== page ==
Still, there is plenty that is in your control. Here’s what helps lead to better money habits over time.

Understand the practical application

A major missing piece of many financial literacy programs is not the what, but the how. For example, you know that compound interest leads to greater wealth over time. But how do you actually make saving money a habit?

You don’t have to figure it all out on your own. There are a lot of resources you can turn to for practical advice. Some free or cheap options include books, websites and social media. But you can also get professional advice for free or very little cost.

For example, if you’re struggling with your bills or paying off debt, a certified credit counselor can help. The National Foundation for Credit Counseling, a nonprofit organization, has counselors in all 50 states and can point you to someone local who can help you comb through your finances, understand the pain points and create a plan for fixing them.

If you need more comprehensive guidance, consider hiring a financial planner who can help with saving for retirement, tax planning, estate planning and more. Again, it doesn’t have to be expensive. The financial planning industry has changed a lot and many advisors now offer flat-rate and hourly services.

Know your triggers

Maybe arguments with your significant other send you face-first into a tub of ice cream ― even though you know your stomach will pay the price. Or you celebrate every small win by loading up your Amazon shopping cart only to have buyer’s remorse the next day. These types of emotional triggers are hard to ignore and often have negative consequences.

“Most people know they’re supposed to save, invest and be competent with money. That knowledge doesn’t necessarily translate to reality because triggers take over,” explained personal finance expert Catherine Alford.

“The more you replace the action that follows the trigger, the more a new habit is formed.”

- Catherine Alford, personal finance expert

It’s important to recognize where your triggers come from, she said. For example, maybe after a stressful day at work, you always stop by the wine store and grab a bottle on your way home. Maybe you do this twice a week, but you’re trying to save money and it makes you feel worse after the fact.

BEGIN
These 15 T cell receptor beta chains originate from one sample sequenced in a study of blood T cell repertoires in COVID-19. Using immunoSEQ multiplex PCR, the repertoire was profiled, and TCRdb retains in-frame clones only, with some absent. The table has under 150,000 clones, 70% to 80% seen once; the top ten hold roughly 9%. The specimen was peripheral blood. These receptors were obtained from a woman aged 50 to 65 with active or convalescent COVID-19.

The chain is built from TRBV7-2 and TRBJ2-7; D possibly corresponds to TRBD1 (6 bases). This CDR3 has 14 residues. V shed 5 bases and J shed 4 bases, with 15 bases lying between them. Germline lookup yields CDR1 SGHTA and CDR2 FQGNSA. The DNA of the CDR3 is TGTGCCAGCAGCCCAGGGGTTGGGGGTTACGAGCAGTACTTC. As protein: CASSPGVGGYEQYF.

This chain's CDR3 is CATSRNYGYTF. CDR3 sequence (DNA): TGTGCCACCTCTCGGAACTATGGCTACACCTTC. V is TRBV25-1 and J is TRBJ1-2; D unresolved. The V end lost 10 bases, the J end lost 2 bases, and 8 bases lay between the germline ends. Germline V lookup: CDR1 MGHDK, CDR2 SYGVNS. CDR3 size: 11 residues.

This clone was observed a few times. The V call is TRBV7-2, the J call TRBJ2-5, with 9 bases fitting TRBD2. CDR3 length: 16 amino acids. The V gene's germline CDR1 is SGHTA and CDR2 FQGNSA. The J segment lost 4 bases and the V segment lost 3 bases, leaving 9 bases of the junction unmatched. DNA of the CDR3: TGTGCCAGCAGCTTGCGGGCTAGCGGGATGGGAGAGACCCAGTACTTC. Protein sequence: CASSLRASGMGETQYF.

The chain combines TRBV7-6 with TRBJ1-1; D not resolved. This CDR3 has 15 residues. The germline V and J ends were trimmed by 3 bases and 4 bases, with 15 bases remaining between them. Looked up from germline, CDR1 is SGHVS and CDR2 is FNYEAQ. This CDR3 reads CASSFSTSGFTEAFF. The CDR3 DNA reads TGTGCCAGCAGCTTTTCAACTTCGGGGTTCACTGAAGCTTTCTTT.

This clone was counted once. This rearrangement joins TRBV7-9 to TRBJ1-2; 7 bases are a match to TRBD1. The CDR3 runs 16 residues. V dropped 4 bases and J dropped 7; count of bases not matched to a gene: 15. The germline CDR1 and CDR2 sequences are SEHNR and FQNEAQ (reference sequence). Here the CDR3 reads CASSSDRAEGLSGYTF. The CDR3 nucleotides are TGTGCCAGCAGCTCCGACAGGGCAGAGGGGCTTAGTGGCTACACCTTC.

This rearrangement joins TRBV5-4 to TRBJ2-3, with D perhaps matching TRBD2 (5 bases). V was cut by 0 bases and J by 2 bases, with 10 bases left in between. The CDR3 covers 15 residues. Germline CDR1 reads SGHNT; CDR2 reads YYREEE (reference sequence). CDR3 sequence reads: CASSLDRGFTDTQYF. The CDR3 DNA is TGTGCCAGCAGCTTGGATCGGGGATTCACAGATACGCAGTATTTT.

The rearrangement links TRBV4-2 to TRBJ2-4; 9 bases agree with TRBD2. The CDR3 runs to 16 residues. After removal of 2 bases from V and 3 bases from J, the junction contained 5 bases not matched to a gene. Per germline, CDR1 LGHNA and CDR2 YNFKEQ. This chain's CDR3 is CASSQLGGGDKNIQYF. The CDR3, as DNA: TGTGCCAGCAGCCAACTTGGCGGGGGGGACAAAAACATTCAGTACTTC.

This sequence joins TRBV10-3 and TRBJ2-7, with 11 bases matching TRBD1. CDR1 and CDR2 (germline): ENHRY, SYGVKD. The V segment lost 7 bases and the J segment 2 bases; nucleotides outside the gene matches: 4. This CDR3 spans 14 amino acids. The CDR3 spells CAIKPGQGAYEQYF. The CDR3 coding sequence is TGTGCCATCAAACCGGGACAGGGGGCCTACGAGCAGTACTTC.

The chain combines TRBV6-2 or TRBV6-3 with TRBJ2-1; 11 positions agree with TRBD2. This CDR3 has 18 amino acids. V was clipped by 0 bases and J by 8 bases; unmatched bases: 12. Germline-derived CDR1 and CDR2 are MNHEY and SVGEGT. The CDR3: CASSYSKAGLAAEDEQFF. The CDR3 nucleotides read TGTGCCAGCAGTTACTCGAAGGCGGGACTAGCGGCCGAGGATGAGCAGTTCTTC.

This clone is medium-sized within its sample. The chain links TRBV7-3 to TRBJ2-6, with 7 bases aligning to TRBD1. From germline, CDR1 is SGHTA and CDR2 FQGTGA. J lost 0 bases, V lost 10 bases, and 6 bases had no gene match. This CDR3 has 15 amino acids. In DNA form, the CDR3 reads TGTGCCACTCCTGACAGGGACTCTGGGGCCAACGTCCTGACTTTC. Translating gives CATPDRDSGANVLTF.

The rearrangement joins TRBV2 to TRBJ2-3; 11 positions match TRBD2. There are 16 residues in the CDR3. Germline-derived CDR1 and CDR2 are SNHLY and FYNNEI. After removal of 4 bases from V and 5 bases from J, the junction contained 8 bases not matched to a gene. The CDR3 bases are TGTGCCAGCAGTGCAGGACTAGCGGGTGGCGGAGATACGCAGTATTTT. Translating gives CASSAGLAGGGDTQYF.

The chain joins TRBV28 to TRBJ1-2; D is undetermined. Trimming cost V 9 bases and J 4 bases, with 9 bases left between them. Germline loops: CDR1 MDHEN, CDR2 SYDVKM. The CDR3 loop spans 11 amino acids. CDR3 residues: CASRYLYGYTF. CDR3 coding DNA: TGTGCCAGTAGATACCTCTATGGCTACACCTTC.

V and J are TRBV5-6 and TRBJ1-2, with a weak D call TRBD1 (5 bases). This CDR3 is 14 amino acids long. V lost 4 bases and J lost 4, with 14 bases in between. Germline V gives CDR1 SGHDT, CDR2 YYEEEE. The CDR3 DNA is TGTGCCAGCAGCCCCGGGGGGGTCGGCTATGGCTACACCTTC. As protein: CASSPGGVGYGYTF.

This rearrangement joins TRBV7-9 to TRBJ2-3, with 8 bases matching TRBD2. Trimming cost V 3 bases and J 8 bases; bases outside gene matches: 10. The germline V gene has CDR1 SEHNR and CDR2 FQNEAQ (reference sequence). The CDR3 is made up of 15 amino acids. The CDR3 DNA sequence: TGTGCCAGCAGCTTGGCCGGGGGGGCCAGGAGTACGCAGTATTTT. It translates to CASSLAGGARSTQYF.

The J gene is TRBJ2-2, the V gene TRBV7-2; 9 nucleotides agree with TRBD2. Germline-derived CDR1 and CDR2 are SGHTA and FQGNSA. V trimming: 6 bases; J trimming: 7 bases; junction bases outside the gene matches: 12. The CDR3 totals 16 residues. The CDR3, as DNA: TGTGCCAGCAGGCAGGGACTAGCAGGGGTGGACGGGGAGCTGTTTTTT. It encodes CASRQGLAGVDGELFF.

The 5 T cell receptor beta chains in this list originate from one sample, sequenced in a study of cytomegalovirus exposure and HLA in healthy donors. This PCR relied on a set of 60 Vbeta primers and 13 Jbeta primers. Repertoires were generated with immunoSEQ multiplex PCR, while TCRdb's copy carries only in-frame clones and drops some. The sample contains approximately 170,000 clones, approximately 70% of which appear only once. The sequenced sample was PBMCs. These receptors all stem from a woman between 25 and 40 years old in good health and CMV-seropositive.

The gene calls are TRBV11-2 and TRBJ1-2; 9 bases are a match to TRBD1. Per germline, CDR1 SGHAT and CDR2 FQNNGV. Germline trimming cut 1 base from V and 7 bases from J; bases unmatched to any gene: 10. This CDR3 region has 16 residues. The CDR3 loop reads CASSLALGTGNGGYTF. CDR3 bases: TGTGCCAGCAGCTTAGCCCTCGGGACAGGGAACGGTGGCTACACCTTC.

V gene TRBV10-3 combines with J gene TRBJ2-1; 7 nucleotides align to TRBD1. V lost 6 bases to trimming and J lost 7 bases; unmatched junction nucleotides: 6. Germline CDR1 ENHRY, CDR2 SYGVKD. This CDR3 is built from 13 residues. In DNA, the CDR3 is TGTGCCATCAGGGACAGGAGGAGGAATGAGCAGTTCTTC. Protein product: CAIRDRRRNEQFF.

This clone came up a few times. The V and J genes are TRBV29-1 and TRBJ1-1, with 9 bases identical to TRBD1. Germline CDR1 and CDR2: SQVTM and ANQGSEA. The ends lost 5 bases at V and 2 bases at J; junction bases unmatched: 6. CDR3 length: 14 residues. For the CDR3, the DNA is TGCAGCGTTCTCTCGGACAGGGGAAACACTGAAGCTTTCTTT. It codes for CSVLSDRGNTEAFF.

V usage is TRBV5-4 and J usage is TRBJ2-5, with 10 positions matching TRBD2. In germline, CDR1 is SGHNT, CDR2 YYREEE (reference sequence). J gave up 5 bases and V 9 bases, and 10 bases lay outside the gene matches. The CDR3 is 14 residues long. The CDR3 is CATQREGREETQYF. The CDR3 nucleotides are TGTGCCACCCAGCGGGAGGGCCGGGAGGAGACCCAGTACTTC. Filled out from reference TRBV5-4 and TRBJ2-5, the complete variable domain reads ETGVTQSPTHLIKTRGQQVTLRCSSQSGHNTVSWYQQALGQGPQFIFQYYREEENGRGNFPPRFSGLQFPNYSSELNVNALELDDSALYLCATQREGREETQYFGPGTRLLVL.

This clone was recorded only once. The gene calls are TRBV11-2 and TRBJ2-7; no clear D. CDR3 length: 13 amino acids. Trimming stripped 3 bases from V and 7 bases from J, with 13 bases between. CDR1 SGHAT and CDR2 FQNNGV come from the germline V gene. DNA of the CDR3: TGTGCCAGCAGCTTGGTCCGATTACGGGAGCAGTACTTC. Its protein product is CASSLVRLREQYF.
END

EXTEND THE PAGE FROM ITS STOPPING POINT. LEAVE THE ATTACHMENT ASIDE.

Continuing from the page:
The trigger in this case is the bad day, which is not something you can necessarily control. So in order to save money and not spend it on wine, you have to replace your reaction to the trigger. “Instead of stopping by the store after a bad day, head to the gym or to a walking trail,” Alford said. “The more you replace the action that follows the trigger, the more a new habit is formed.”

Activate your brain’s reward center

A major driving force behind subconscious decision-making is the desire to seek pleasure and avoid pain. Unfortunately, destructive activities like compulsive shopping and gambling often light up your brain’s reward center, while restricting your spending can feel agonizing.

So to encourage better financial decision-making, you need to be sure the rewards for making good choices are more attractive than the rewards for bad choices.

Obviously, splurging on a new set of AirPods as a reward for making the minimum payment on your credit card isn’t going to work. Instead, spend on a small indulgence at the end of every month you hit your savings goal. If you have a competitive streak, sign up for a game that rewards you for saving. Find what motivates you and don’t be afraid to treat yo self, but within reason.

Automate your finances

The more choices you’re forced to make throughout the day, the harder it is on your brain. At some point, you experience decision fatigue and your brain starts looking for shortcuts. That tends to result in making impulsive decisions or doing nothing at all.

To avoid decision fatigue when managing your money, it’s a good idea to eliminate the number of choices you’re forced to make. “Setting up a system where you have to think as little as possible is key,” said Matthew Johnson, a researcher and professor of psychology at Hult International Business School in San Francisco.

For example, if your goal is to save a certain amount of money each month, set up an automatic deduction from your paycheck into your savings account. This way, you don’t have to consciously deliberate about what you want to save and when.

“Make a decision about what’s right for your financial situation, and then set up a system to make this as automatic as possible,” Johnson said.